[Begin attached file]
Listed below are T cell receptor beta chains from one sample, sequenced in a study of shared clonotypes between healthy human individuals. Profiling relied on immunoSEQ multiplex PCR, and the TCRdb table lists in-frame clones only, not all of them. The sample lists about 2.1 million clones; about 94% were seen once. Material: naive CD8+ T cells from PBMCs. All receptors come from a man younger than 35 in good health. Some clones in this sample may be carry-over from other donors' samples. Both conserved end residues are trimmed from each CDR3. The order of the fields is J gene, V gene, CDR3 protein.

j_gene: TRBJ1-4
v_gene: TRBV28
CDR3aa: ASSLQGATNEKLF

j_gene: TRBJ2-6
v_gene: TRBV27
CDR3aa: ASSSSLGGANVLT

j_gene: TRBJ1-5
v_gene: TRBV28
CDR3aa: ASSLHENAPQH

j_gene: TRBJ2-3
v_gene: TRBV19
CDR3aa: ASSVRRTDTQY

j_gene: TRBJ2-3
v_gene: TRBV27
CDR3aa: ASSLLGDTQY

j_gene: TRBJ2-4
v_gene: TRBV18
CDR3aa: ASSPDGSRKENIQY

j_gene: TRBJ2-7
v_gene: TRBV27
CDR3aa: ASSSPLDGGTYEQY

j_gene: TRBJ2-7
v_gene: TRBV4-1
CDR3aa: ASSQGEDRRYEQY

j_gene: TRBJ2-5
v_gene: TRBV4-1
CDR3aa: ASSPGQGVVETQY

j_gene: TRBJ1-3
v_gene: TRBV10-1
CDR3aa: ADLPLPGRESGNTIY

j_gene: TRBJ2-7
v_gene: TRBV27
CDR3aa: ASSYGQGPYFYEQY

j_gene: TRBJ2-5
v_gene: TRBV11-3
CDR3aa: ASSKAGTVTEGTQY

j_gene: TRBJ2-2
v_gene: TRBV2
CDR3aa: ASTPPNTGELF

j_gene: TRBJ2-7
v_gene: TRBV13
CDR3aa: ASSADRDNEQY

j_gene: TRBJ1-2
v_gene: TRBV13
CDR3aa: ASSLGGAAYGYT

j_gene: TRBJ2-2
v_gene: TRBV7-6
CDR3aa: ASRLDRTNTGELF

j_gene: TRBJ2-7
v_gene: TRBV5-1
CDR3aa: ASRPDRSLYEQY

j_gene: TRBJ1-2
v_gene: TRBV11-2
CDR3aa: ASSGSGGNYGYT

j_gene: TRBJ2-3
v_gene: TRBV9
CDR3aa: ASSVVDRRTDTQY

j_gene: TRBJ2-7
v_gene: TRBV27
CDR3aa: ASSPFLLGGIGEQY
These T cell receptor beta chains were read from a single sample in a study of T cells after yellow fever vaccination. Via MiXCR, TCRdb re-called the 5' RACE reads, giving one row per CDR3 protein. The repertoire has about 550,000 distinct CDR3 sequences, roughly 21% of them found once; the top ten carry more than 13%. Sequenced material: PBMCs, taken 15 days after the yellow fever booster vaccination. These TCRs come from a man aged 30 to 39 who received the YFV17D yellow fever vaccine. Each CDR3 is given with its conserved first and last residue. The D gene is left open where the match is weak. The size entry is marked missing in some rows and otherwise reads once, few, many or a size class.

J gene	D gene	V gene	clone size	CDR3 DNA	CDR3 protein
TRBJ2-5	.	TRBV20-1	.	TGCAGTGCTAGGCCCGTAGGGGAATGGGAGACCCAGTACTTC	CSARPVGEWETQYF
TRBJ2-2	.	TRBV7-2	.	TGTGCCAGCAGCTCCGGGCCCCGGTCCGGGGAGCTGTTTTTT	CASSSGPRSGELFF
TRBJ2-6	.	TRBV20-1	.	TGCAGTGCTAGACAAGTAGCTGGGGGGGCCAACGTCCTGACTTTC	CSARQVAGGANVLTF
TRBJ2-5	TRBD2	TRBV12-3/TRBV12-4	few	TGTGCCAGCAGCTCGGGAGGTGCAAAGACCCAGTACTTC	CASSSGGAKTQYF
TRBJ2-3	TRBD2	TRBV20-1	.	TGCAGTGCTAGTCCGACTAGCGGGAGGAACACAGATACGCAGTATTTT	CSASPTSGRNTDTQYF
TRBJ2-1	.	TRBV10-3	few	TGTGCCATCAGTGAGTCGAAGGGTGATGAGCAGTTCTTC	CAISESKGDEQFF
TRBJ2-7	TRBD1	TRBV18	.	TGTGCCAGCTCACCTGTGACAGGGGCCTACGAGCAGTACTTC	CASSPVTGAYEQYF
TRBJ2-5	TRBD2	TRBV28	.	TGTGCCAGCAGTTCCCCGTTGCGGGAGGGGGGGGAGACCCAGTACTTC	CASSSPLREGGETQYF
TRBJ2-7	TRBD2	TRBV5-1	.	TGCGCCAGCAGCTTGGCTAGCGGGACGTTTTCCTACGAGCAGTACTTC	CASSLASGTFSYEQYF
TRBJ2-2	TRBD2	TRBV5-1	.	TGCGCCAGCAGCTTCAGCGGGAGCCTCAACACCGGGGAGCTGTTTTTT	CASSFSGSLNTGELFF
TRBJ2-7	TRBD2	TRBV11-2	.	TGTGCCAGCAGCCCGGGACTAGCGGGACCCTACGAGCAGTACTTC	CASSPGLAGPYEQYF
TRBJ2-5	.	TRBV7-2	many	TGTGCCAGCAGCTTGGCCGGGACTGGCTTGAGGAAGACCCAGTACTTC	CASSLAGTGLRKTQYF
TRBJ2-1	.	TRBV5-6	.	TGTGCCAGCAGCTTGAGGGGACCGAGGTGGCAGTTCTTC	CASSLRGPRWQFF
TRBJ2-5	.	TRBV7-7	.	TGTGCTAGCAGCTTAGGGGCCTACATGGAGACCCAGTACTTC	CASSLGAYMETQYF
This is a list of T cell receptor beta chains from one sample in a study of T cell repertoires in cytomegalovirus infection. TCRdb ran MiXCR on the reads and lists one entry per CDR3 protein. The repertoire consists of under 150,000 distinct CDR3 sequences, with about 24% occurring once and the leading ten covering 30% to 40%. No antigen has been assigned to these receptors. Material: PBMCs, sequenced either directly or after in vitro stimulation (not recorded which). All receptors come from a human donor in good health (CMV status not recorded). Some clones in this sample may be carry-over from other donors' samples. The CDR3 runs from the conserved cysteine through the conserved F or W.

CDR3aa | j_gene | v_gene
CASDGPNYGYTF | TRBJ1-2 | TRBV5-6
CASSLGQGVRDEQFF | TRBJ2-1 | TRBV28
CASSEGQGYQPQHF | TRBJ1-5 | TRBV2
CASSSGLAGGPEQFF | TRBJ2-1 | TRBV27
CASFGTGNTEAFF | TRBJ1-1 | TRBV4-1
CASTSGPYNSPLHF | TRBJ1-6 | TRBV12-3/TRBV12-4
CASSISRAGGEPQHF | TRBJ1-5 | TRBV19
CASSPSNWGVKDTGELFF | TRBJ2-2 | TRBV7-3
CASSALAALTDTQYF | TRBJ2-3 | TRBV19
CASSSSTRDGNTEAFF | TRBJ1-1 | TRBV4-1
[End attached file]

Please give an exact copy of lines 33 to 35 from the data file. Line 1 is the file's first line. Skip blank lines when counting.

v_gene: TRBV27
CDR3aa: ASSYGQGPYFYEQY

j_gene: TRBJ2-5